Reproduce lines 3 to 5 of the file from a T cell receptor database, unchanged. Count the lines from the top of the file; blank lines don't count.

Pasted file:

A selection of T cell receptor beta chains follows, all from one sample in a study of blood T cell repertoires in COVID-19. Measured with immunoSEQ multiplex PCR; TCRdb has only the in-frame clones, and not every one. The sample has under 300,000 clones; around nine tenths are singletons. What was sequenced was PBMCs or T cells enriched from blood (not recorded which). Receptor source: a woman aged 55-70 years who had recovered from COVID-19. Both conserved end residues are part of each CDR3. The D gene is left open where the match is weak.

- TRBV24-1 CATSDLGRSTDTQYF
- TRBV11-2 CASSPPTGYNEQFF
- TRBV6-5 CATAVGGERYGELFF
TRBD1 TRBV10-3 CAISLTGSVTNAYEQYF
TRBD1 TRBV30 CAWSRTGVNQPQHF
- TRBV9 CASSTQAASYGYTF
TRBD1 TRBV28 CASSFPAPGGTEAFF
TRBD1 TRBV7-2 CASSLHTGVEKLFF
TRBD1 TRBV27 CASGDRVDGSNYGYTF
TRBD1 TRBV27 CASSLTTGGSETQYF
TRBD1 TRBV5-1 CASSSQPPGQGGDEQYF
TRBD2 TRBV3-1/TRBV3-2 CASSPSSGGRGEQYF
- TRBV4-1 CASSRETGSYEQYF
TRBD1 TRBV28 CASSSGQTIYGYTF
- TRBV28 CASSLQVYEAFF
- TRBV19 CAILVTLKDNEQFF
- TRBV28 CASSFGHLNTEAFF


- TRBV11-2 CASSPPTGYNEQFF
- TRBV6-5 CATAVGGERYGELFF
TRBD1 TRBV10-3 CAISLTGSVTNAYEQYF